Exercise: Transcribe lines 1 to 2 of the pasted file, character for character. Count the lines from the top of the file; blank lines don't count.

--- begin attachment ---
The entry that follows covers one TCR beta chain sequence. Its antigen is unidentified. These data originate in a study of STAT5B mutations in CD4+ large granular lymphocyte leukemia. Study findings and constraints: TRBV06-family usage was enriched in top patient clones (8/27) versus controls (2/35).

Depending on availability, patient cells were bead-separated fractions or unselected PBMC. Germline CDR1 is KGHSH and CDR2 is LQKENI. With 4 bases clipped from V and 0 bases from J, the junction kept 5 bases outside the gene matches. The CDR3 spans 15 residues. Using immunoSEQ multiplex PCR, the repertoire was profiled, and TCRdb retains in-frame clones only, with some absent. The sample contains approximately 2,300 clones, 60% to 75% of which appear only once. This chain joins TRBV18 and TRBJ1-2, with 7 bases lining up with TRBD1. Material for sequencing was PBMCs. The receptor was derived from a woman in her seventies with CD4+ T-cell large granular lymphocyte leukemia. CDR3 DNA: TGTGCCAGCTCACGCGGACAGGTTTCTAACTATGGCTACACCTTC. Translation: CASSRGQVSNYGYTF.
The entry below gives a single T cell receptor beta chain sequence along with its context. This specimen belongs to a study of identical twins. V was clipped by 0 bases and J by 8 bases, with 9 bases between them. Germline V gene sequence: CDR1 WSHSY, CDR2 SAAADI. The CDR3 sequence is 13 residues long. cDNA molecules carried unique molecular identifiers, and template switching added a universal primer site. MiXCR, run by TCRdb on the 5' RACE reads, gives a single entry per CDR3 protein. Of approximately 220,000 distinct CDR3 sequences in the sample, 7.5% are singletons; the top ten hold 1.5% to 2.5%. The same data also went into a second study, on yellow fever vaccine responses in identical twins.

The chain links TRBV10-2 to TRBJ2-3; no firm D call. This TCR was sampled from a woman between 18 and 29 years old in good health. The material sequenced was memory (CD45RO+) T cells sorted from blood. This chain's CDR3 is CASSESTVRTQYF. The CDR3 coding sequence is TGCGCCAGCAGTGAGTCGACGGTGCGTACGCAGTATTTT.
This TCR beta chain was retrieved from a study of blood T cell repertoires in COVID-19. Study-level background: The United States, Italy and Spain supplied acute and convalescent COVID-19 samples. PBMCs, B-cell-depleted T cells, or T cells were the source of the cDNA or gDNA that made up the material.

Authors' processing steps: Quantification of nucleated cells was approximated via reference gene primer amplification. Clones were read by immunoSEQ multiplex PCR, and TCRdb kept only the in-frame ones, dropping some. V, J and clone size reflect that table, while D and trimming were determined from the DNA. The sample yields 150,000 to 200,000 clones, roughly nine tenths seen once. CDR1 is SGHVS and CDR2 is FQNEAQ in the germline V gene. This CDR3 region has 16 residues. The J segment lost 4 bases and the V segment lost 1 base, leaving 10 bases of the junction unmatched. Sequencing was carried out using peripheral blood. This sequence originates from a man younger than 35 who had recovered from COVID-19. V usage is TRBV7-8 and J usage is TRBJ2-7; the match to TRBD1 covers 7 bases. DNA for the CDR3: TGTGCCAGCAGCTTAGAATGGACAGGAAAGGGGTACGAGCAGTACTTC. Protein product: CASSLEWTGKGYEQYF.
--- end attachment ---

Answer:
The entry that follows covers one TCR beta chain sequence. Its antigen is unidentified. These data originate in a study of STAT5B mutations in CD4+ large granular lymphocyte leukemia. Study findings and constraints: TRBV06-family usage was enriched in top patient clones (8/27) versus controls (2/35).

Depending on availability, patient cells were bead-separated fractions or unselected PBMC. Germline CDR1 is KGHSH and CDR2 is LQKENI. With 4 bases clipped from V and 0 bases from J, the junction kept 5 bases outside the gene matches. The CDR3 spans 15 residues. Using immunoSEQ multiplex PCR, the repertoire was profiled, and TCRdb retains in-frame clones only, with some absent. The sample contains approximately 2,300 clones, 60% to 75% of which appear only once. This chain joins TRBV18 and TRBJ1-2, with 7 bases lining up with TRBD1. Material for sequencing was PBMCs. The receptor was derived from a woman in her seventies with CD4+ T-cell large granular lymphocyte leukemia. CDR3 DNA: TGTGCCAGCTCACGCGGACAGGTTTCTAACTATGGCTACACCTTC. Translation: CASSRGQVSNYGYTF.